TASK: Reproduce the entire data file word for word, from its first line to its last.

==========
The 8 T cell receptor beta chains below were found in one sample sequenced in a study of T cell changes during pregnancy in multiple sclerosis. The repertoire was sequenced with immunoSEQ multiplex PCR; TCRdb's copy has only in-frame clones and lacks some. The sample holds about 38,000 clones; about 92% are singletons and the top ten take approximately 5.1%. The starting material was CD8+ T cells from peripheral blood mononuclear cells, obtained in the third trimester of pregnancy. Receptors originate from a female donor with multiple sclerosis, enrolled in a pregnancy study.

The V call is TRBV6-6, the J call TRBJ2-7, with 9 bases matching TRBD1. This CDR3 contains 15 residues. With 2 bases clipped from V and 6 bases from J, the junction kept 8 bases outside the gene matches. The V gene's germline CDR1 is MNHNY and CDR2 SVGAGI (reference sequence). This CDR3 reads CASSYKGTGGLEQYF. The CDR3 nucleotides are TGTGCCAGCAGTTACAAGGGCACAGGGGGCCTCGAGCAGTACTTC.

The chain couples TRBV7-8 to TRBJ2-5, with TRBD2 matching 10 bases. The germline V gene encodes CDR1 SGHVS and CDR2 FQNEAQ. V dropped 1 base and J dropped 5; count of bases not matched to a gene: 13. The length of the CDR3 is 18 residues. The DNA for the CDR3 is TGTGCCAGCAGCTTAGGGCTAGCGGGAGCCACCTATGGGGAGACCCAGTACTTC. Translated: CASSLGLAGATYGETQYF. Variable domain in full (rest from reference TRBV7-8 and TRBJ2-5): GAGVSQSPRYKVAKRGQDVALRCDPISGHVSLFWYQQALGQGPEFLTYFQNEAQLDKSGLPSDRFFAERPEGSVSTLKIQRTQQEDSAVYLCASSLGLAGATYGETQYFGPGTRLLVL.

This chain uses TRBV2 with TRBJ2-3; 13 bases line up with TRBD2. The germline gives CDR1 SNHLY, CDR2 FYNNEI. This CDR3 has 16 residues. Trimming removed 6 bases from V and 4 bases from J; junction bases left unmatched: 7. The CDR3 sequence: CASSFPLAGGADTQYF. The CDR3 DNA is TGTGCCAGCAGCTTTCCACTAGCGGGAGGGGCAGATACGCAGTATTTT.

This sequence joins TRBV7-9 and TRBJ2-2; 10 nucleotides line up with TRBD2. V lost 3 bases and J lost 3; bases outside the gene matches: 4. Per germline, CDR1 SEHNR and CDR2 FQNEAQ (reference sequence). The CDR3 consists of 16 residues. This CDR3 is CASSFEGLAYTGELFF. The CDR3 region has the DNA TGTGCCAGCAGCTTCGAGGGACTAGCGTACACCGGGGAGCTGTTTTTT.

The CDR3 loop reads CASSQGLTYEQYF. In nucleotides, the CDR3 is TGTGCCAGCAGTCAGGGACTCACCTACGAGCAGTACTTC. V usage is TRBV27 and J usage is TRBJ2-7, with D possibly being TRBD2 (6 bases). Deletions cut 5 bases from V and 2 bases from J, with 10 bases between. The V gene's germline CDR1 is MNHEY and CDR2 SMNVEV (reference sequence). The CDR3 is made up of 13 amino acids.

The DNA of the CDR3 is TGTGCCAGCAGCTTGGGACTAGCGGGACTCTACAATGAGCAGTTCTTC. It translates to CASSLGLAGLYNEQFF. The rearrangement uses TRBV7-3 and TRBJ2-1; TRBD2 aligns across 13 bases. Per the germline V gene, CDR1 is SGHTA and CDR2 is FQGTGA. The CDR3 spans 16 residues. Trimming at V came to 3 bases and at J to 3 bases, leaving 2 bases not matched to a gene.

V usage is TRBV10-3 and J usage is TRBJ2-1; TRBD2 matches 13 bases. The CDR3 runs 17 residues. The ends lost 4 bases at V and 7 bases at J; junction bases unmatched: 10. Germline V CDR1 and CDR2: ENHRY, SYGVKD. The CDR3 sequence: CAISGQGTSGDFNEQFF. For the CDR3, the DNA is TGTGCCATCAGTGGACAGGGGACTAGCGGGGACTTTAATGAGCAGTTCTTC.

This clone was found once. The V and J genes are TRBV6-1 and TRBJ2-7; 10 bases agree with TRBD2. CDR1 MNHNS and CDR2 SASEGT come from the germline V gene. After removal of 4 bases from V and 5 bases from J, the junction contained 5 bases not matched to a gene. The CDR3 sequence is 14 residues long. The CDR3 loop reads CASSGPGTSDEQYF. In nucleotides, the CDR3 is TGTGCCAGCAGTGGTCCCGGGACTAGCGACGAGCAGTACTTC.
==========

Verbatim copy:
The 8 T cell receptor beta chains below were found in one sample sequenced in a study of T cell changes during pregnancy in multiple sclerosis. The repertoire was sequenced with immunoSEQ multiplex PCR; TCRdb's copy has only in-frame clones and lacks some. The sample holds about 38,000 clones; about 92% are singletons and the top ten take approximately 5.1%. The starting material was CD8+ T cells from peripheral blood mononuclear cells, obtained in the third trimester of pregnancy. Receptors originate from a female donor with multiple sclerosis, enrolled in a pregnancy study.

The V call is TRBV6-6, the J call TRBJ2-7, with 9 bases matching TRBD1. This CDR3 contains 15 residues. With 2 bases clipped from V and 6 bases from J, the junction kept 8 bases outside the gene matches. The V gene's germline CDR1 is MNHNY and CDR2 SVGAGI (reference sequence). This CDR3 reads CASSYKGTGGLEQYF. The CDR3 nucleotides are TGTGCCAGCAGTTACAAGGGCACAGGGGGCCTCGAGCAGTACTTC.

The chain couples TRBV7-8 to TRBJ2-5, with TRBD2 matching 10 bases. The germline V gene encodes CDR1 SGHVS and CDR2 FQNEAQ. V dropped 1 base and J dropped 5; count of bases not matched to a gene: 13. The length of the CDR3 is 18 residues. The DNA for the CDR3 is TGTGCCAGCAGCTTAGGGCTAGCGGGAGCCACCTATGGGGAGACCCAGTACTTC. Translated: CASSLGLAGATYGETQYF. Variable domain in full (rest from reference TRBV7-8 and TRBJ2-5): GAGVSQSPRYKVAKRGQDVALRCDPISGHVSLFWYQQALGQGPEFLTYFQNEAQLDKSGLPSDRFFAERPEGSVSTLKIQRTQQEDSAVYLCASSLGLAGATYGETQYFGPGTRLLVL.

This chain uses TRBV2 with TRBJ2-3; 13 bases line up with TRBD2. The germline gives CDR1 SNHLY, CDR2 FYNNEI. This CDR3 has 16 residues. Trimming removed 6 bases from V and 4 bases from J; junction bases left unmatched: 7. The CDR3 sequence: CASSFPLAGGADTQYF. The CDR3 DNA is TGTGCCAGCAGCTTTCCACTAGCGGGAGGGGCAGATACGCAGTATTTT.

This sequence joins TRBV7-9 and TRBJ2-2; 10 nucleotides line up with TRBD2. V lost 3 bases and J lost 3; bases outside the gene matches: 4. Per germline, CDR1 SEHNR and CDR2 FQNEAQ (reference sequence). The CDR3 consists of 16 residues. This CDR3 is CASSFEGLAYTGELFF. The CDR3 region has the DNA TGTGCCAGCAGCTTCGAGGGACTAGCGTACACCGGGGAGCTGTTTTTT.

The CDR3 loop reads CASSQGLTYEQYF. In nucleotides, the CDR3 is TGTGCCAGCAGTCAGGGACTCACCTACGAGCAGTACTTC. V usage is TRBV27 and J usage is TRBJ2-7, with D possibly being TRBD2 (6 bases). Deletions cut 5 bases from V and 2 bases from J, with 10 bases between. The V gene's germline CDR1 is MNHEY and CDR2 SMNVEV (reference sequence). The CDR3 is made up of 13 amino acids.

The DNA of the CDR3 is TGTGCCAGCAGCTTGGGACTAGCGGGACTCTACAATGAGCAGTTCTTC. It translates to CASSLGLAGLYNEQFF. The rearrangement uses TRBV7-3 and TRBJ2-1; TRBD2 aligns across 13 bases. Per the germline V gene, CDR1 is SGHTA and CDR2 is FQGTGA. The CDR3 spans 16 residues. Trimming at V came to 3 bases and at J to 3 bases, leaving 2 bases not matched to a gene.

V usage is TRBV10-3 and J usage is TRBJ2-1; TRBD2 matches 13 bases. The CDR3 runs 17 residues. The ends lost 4 bases at V and 7 bases at J; junction bases unmatched: 10. Germline V CDR1 and CDR2: ENHRY, SYGVKD. The CDR3 sequence: CAISGQGTSGDFNEQFF. For the CDR3, the DNA is TGTGCCATCAGTGGACAGGGGACTAGCGGGGACTTTAATGAGCAGTTCTTC.

This clone was found once. The V and J genes are TRBV6-1 and TRBJ2-7; 10 bases agree with TRBD2. CDR1 MNHNS and CDR2 SASEGT come from the germline V gene. After removal of 4 bases from V and 5 bases from J, the junction contained 5 bases not matched to a gene. The CDR3 sequence is 14 residues long. The CDR3 loop reads CASSGPGTSDEQYF. In nucleotides, the CDR3 is TGTGCCAGCAGTGGTCCCGGGACTAGCGACGAGCAGTACTTC.